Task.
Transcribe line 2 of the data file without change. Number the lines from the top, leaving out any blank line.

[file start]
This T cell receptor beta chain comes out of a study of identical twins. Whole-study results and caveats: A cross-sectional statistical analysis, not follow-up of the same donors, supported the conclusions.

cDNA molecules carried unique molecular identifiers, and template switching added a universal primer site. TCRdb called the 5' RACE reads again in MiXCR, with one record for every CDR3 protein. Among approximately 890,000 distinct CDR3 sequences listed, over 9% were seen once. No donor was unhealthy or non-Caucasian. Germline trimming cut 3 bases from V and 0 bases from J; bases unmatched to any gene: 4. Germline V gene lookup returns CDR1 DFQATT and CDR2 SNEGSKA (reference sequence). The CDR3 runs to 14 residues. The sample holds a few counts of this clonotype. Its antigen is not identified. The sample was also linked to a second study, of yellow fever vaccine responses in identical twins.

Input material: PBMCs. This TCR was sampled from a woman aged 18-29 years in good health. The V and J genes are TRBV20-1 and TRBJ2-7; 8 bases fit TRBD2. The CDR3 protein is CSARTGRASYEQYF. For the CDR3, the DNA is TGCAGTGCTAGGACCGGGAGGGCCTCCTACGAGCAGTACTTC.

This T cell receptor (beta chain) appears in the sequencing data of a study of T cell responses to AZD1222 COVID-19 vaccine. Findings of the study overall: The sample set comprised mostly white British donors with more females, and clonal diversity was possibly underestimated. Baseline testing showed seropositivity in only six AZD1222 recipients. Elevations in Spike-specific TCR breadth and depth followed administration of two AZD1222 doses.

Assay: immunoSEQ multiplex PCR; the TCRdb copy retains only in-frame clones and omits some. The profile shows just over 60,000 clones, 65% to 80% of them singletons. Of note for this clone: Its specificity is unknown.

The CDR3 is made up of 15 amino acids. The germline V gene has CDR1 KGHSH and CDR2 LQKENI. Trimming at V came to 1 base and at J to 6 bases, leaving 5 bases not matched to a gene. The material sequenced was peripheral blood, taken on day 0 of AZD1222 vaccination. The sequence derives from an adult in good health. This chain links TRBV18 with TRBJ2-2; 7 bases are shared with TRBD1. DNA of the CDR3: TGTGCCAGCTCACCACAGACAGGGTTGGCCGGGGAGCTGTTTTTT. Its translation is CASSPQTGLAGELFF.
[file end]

cDNA molecules carried unique molecular identifiers, and template switching added a universal primer site. TCRdb called the 5' RACE reads again in MiXCR, with one record for every CDR3 protein. Among approximately 890,000 distinct CDR3 sequences listed, over 9% were seen once. No donor was unhealthy or non-Caucasian. Germline trimming cut 3 bases from V and 0 bases from J; bases unmatched to any gene: 4. Germline V gene lookup returns CDR1 DFQATT and CDR2 SNEGSKA (reference sequence). The CDR3 runs to 14 residues. The sample holds a few counts of this clonotype. Its antigen is not identified. The sample was also linked to a second study, of yellow fever vaccine responses in identical twins.